New Disquietude podcast episode: music by Lesley Flanigan, Dave Seidel, KMRU, Celia Hollander, and John Hooper; interview with Flanigan; commentary; short essay on reading waveforms. • Disquiet.com F.A.Q.Key Tags: #saw2for33third, #field-recording, #classical, #juntoElsewhere: Twitter, SoundCloud, Instagram

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Monthly Archives: August 2004

Three Post-Rock MP3s

The act Run Return has three free tracks on its website, two examples of post-rock folk-chamber music with a pop touch, and one unapologetic pop ditty. The pleasure in “Thoughts Broken by Footsteps” isn’t merely how the acoustic guitar, plucked slightly off the mark, splits with the metronomic shuffle of the underlying machine beat, but how the beat itself is upset by the merest of microsonic impulses, little fissures that tweak the pattern ever so slightly, making the piece far more than a standard act of analog/digital contrast. Another track, “Tributary,” trades one such acoustic element for another: in the place of guitar we have a lightly bowed instrument, likely violin, its tender physicality — the raw feel that is the distant dream of digital texture-mappers everywhere — set against the tight harmony of electronic pulses, which after a short while are girded with what sounds like an actual drum kit; a later mallet part, inevitably, brings to mind Tortoise’s gamelan-like moire patterns, as canned orchestration (perhaps that original violin, now multiplied digitally) hovers lushly in the background. A fissure-like sound serves as the retro-1980s drum pattern on “Yah, Chilly,” with its analog-synth melisma of a melody, all goofy-sad electronic new wave, at best a gothy pop melodrama; of the three tracks, it’s the only one worth even considering bypassing. “Thoughts Broken” and “Tributary” are both must-hears. All available at runreturn.com.

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Three Adelaide MP3s

Live, in performance, the Portland-based quintet Adelaide leavens its post-rock minimalism — all heady, light song form with a decidedly introspective bent — with 16mm films, giving the audience a series of dreamy visuals cues by which to follow the group’s non-verbal pop. If you can’t catch their current summer 2004 tour (more info at adelaidesound.com), you can download three tracks (with and without complementary visuals) from the band’s website. “Green Horizon” and “Bones of Things” are delightful, but it’s “Games Without End” that will entrance ambient/electronic fans, because it’s on that song that the digital nuances are most pronounced, notably a gentle surf of electric piano.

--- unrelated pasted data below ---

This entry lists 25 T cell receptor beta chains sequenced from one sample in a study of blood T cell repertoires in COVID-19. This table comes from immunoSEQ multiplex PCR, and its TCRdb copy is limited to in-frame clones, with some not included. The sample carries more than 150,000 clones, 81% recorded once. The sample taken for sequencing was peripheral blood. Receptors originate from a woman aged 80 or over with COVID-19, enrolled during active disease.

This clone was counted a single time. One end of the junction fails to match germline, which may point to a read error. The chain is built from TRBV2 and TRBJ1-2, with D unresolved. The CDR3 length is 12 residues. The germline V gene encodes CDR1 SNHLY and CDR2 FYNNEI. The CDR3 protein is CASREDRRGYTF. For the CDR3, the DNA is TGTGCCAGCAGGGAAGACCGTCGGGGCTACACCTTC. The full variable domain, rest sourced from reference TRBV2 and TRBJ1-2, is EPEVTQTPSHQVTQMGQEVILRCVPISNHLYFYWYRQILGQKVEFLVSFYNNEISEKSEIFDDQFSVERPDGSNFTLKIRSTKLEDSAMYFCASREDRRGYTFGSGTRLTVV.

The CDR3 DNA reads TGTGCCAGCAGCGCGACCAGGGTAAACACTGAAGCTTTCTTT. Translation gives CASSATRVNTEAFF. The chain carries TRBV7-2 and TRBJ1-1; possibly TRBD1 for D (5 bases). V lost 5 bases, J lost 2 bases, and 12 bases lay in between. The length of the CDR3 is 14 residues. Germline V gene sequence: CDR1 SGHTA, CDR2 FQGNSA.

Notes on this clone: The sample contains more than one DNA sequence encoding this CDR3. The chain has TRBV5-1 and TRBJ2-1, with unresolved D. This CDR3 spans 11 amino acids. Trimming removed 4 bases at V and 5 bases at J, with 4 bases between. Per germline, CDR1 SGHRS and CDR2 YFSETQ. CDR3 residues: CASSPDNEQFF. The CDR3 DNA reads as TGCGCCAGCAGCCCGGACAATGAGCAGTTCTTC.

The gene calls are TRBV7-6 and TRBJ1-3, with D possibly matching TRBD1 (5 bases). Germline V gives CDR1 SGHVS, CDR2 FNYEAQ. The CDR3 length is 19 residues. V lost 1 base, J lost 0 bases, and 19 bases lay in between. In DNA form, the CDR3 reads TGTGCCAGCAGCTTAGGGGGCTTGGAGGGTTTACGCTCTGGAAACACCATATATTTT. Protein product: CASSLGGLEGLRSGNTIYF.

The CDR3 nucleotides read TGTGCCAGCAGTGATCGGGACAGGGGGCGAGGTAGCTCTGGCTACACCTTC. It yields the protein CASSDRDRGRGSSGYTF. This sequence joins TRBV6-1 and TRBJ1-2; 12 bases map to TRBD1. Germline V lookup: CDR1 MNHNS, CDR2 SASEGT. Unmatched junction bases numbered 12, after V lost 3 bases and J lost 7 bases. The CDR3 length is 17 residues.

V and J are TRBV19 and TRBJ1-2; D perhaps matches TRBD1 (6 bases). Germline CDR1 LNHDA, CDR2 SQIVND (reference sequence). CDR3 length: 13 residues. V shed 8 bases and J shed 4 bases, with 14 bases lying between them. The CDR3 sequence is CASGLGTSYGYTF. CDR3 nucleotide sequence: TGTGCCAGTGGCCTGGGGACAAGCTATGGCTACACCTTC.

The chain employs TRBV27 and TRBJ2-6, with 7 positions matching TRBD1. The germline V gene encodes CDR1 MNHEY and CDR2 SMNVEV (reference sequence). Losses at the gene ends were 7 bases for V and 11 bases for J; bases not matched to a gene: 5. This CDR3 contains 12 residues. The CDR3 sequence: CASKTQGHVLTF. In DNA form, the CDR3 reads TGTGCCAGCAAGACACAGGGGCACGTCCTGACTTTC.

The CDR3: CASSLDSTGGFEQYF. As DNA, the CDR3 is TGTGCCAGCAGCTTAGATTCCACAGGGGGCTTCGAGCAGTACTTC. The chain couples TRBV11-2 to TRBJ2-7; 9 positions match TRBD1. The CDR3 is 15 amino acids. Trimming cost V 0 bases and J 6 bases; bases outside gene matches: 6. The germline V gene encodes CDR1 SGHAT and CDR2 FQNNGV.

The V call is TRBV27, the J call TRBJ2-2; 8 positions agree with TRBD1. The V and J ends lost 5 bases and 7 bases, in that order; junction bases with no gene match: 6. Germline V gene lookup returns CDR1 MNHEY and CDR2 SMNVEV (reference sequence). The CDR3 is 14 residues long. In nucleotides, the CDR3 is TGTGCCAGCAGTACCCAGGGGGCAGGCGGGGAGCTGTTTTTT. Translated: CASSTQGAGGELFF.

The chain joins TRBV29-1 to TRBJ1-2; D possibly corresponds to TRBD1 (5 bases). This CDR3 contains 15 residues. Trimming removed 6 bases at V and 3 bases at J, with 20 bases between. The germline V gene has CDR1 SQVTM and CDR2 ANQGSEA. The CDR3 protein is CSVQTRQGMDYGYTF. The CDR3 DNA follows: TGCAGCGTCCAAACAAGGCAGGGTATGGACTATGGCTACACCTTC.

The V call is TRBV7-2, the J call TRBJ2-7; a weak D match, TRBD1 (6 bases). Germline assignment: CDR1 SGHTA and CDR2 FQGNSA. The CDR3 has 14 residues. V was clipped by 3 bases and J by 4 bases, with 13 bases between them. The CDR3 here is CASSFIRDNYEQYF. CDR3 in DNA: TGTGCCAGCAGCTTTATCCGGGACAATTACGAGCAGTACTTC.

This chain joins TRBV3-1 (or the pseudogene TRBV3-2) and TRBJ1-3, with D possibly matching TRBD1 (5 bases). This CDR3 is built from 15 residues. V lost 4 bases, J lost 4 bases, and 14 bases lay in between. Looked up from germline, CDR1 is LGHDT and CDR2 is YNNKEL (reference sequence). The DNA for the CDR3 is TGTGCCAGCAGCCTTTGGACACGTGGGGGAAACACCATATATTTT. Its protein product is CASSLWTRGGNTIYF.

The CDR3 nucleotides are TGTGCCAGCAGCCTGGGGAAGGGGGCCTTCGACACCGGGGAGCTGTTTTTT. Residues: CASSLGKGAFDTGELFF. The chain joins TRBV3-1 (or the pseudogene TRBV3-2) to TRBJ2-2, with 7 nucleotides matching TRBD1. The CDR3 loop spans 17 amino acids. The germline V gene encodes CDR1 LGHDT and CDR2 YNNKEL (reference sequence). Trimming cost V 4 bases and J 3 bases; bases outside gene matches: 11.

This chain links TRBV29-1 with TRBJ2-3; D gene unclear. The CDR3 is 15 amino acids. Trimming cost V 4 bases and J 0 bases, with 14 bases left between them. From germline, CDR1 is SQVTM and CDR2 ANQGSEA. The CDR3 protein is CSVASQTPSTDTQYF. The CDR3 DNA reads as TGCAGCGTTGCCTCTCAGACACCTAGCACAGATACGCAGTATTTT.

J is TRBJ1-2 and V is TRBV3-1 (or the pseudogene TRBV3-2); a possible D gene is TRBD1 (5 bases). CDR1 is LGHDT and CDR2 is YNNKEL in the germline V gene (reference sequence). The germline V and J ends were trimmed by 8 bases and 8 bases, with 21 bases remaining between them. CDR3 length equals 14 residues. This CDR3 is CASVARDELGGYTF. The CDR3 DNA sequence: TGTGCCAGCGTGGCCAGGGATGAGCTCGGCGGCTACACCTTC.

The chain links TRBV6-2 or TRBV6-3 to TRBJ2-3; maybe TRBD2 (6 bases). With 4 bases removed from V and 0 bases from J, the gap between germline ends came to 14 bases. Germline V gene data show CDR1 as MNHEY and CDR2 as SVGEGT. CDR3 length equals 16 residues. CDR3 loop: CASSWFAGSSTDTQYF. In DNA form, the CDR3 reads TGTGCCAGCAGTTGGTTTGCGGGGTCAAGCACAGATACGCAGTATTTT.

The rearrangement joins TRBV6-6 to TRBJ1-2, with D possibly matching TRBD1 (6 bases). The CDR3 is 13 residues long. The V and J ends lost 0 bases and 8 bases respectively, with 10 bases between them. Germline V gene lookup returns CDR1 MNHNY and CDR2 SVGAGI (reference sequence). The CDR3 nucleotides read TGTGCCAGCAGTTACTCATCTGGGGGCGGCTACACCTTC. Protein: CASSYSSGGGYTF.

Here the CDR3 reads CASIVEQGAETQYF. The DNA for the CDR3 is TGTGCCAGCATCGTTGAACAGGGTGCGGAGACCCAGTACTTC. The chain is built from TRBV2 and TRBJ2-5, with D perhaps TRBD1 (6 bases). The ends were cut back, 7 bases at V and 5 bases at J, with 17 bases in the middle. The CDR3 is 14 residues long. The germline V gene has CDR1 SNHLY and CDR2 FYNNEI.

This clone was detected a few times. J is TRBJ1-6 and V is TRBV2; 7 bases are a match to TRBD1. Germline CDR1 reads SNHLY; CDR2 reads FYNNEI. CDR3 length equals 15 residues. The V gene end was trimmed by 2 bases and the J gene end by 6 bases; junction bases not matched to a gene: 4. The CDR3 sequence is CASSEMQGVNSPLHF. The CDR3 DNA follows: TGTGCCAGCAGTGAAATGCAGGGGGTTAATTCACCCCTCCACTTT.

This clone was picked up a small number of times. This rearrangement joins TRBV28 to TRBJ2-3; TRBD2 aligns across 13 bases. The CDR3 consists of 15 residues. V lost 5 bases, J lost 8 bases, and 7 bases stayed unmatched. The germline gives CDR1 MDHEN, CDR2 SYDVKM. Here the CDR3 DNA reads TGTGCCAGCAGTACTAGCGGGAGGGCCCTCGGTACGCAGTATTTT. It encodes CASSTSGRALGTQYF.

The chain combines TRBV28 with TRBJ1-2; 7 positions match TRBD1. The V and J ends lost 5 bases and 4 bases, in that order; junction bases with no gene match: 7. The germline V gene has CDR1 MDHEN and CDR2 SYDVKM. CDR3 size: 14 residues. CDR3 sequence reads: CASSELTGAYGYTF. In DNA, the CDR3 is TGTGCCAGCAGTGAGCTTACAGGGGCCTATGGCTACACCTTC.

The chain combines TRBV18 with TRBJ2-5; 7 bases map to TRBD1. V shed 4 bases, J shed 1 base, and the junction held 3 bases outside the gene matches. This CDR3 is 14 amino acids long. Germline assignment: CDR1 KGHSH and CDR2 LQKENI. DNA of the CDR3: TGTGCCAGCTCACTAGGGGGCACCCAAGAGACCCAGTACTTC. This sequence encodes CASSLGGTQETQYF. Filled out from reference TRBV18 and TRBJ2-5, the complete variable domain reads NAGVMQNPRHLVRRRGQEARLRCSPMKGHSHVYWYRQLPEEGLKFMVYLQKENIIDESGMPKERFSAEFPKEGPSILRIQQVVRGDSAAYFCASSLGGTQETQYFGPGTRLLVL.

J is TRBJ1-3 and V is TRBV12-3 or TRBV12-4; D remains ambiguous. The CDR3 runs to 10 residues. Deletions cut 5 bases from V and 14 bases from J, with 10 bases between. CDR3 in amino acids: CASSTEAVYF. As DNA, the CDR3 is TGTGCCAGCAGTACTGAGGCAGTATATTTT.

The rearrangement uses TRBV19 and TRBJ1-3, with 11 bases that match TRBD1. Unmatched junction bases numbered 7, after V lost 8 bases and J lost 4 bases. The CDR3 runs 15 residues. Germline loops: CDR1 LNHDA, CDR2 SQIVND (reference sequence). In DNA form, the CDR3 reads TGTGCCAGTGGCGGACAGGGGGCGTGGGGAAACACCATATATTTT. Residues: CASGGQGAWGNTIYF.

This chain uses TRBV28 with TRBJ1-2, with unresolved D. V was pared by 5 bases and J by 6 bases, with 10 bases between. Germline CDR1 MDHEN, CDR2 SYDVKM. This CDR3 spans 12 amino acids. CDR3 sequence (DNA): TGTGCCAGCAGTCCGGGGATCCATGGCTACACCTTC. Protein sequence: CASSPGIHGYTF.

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Sing-Song Ambient MP3 EP

Marsen Jules‘ free online EP, Yara, on the Autoplate netlabel as of May of this year, is caught in a blissful limbo between the Cocteau Twins’ hypnotic chamber stews and Julee Cruise’s dub-tinged torch songs. The six-song set is both light and thick, elegant and rapturous. Much of it has the rich, formless, sing-song ambience of a tugboat’s midnight hymn. But what’s particularly amazing is how a seemingly neutral tonal field can fully subsume rhythmic clutter. This is certainly the case on the second track, which starts with a looped snippet, marked by the anti-percussive gap, or seam, where the sample is cued to repeat, but which gives way, effortlessly, to lush drone. The tracks are simply labeled “Yara 1” through “Yara 6.” Number four balances field-recording randomness with a deep, spacious blanket. Number five hangs out in a higher register, but with the same languorous pendulum swing that distinguishes many of the other tracks. Apparently the source material comes (permission granted) from a live performance by a group named Trio Yara — hence the mix of tonal and found sound. Trio Yara and Jules hail from the same city: Dortmund, Germany. Download the full Yara set from the Autoplate website, at autoplate.org. More on Marsen Jules at marsenjules.de.

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Orbital’s Farewell Stream

Is this really the case? Have Orbital, granddaddies of rave music, oft conflated with the Orb and William Orbit, called it quits? Well, they apparently did so last week on John Peel’s radio show. Their farewell, encore performance of “Rewind, Rewind,” recorded July 28 at the BBC’s intimate Maida Vale studio, is streaming, in RealAudio format, here. John Peel’s radio homepage, here.

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Slovakian MP3 EP

Victor Tverdochlebov, a musician from Slovakia who records under the name Karaoke Tundra, has released nine free MP3 tracks with the dimensions of haiku, the static-laced fissures of microsound experiments, and the overall feel of a pop demo tape. The songs are as short as they are spare, from just over a minute in length to just under two. But if you’re picky about your downloads, then be sure to at least grab “Damn You,” with its combo of two very different retro sounds (a taut jazz trumpet riff against an oscillating analog synth wave), and “Ministry of Fishing,” which introduces its tasty rudiment of a beat with an electric piano hook (is that sample from Steely Dan or Genesis?), and then wanders away until the momentum has pretty much evaporated, only to start it up all over again — imagine the off-kilter funk of James Chance or Jon Spencer or DNA, but played out at small scale on a laptop. The EP is titled Residence, and it’s available from the Kikapu netlabel, at kikapu.com (it’s the label’s 68th release). More info on Tverdochlebov/Tundra at his website, here.

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